Q and A with Fletcher Brown, Director of Military and Veterans Services

As we celebrate our veterans not just on this day but year-round, we sat down to speak with Fletcher Brown, Director of Military and Veterans Services here on the Regis Northwest Denver Campus.  Brown shared what faculty, staff and students should know when working with a veteran in the classroom.

Q: What should faculty, staff and students be aware of if they have a veteran in their class?

A: I think to keep in mind that veterans have lived a whole world before they've gotten here. They bring in world experience that your typical student straight out of high school or even community college has not experienced. Some veterans have little experience challenging authority, completing broadly defined assignments, or feeling confident when expectations are unclear.

Q: What are some examples you can share that would be helpful for people to know about?

  • Create a trusting and caring classroom environment through your approach to all students and your teaching style so that veteran students feel comfortable to approach you and discuss their unique needs and challenges.
  • Encourage veteran students to contact you if they encounter circumstances that may impact their performance in your course.
  • Accommodate any special needs expressed by veteran students. This may include (but not be limited to) wanting to sit in the last row of the class to avoid exposing their backs, sitting away from windows, being hesitant initially to participate in discussions and missing class due to VA appointments or reserve-duty commitments.
  • Be willing to take the time to explain course, assignment, and university policies to veteran students as they may be used to following orders without question. Veteran students may not know they can ask for permission to submit assignments late for valid reasons, appeal grades, or request special accommodations, when necessary.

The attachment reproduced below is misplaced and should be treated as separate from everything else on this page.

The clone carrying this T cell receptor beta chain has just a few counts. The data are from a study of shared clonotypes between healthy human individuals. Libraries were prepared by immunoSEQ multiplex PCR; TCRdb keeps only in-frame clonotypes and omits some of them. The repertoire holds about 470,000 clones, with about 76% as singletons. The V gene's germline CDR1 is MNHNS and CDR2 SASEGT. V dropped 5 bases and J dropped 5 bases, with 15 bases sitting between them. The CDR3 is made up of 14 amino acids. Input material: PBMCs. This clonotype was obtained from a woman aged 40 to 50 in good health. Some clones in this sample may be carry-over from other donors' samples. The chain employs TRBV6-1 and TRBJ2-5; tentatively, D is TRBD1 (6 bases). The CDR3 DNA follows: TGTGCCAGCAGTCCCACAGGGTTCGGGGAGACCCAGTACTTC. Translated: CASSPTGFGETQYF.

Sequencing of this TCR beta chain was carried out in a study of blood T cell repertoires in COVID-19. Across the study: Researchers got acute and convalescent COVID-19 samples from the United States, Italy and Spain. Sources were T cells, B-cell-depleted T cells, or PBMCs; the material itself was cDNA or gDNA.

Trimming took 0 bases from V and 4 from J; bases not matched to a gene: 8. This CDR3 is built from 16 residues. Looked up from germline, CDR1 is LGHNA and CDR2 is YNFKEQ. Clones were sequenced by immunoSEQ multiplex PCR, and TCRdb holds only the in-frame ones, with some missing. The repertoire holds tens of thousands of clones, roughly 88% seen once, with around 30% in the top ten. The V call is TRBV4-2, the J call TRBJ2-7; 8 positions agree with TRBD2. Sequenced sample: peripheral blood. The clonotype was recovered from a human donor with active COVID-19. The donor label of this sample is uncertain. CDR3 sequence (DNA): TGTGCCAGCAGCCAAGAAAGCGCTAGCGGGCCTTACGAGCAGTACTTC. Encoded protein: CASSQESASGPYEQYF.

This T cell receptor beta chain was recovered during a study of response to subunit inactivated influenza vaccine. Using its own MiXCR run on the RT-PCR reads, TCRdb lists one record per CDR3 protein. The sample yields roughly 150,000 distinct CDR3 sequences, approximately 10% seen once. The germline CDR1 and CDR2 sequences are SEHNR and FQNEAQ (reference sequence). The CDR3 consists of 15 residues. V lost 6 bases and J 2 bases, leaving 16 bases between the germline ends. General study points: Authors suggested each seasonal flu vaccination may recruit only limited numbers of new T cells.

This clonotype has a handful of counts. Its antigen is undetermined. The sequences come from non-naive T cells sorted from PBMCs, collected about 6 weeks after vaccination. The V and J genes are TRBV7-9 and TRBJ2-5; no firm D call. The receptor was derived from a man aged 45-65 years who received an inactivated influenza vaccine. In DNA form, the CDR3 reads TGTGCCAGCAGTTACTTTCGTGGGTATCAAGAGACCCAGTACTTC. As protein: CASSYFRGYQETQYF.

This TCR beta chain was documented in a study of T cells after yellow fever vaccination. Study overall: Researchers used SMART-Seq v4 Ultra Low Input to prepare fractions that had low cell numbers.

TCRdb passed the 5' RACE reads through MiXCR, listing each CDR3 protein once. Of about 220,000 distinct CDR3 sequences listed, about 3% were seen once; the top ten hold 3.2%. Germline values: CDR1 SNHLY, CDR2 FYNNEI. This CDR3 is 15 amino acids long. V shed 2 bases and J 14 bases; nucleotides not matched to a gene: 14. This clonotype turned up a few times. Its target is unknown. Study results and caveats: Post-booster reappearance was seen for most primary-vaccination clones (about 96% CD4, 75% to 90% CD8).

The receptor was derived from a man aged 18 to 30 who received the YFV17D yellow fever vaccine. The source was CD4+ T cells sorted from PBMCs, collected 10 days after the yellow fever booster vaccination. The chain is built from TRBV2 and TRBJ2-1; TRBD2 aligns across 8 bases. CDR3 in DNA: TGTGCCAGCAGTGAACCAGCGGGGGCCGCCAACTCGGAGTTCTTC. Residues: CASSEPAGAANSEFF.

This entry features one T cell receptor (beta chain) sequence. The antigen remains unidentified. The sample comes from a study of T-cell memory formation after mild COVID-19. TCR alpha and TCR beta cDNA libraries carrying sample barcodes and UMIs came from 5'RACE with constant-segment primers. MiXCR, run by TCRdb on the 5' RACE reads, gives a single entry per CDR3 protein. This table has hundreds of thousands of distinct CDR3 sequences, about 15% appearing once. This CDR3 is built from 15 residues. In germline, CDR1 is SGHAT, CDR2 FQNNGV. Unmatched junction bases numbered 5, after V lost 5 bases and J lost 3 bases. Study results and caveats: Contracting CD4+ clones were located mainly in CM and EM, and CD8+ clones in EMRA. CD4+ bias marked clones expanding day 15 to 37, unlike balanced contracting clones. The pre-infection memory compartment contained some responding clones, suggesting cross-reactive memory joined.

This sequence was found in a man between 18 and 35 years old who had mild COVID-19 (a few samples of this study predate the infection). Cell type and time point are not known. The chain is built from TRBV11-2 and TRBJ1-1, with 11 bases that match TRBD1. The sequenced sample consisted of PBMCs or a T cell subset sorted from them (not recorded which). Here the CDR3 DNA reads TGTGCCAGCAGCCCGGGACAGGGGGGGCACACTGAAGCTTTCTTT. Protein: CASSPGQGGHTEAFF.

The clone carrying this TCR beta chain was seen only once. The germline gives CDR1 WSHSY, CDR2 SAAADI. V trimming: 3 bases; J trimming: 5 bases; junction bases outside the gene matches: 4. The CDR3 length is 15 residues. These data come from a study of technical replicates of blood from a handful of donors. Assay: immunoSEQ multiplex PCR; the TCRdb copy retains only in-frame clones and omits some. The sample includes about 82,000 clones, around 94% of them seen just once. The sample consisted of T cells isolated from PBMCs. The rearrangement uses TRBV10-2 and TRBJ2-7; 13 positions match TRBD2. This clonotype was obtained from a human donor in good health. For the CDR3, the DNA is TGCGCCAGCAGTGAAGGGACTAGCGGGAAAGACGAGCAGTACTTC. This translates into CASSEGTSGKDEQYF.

• Learn about disabilities, such as Post Traumatic Stress Disorder (PTSD) and Traumatic Brain Injury (TBI) some veterans may suffer so that they can be referred to appropriate campus services for necessary accommodations.
  • Expect the same classroom responsibilities and performance from veteran students as non-veteran students (neither increased nor decreased expectations).
  • Help veteran students to successfully work together with civilian students on team projects and interact with them effectively. Some veteran students may prefer working only with other veteran students yet it is important to help veteran students integrate with civilian students and vice versa.


Q: Is there a way faculty can navigate those conversations in a classroom so everyone’s voices can be heard, including veterans?

A: I think a lot of it is prefacing opinions with “this is my opinion, or this is what I have witnessed … this may not be your experience” and then sharing out rather than stating that as fact. It goes a long way without setting off triggers. With a veteran, stating it clearly as “this is just strictly my opinion from this is what I have witnessed” helps. Some simple classroom strategies will benefit not only veterans but also many other students. If possible, professors should invite students, either orally in class or with a note on the syllabus, to talk with them individually. Veterans, in particular, may have specific requests that go beyond the need for extended time and quiet testing conditions.

Q: What kind of feedback have you received from veterans and active military students?

A: That the Regis University faculty and staff have been a great support for the Military community at our school. Class management is important to them. They do very well with the course requirements, in fact they thrive on having a mission plan in place to follow. They often see the teacher as the military authority and respect their word as fast and final. There is also a level of maturity to consider when working with Veterans.

Q: What are some services you provide for veterans and active military students if they come to the Veterans Center on campus?

A: There are a variety of resources we provide. Everything from assisting with VA educational benefits questions to assistance scholarships, tutoring, Disability Services, or if they're having food or housing insecurity challenges, we can help with any of that. If you just need a quiet place to study, meet with tutors, or just looking for a place to find comradery and talk … this is the place to do it. It's a very open space and it's a great and very supportive group.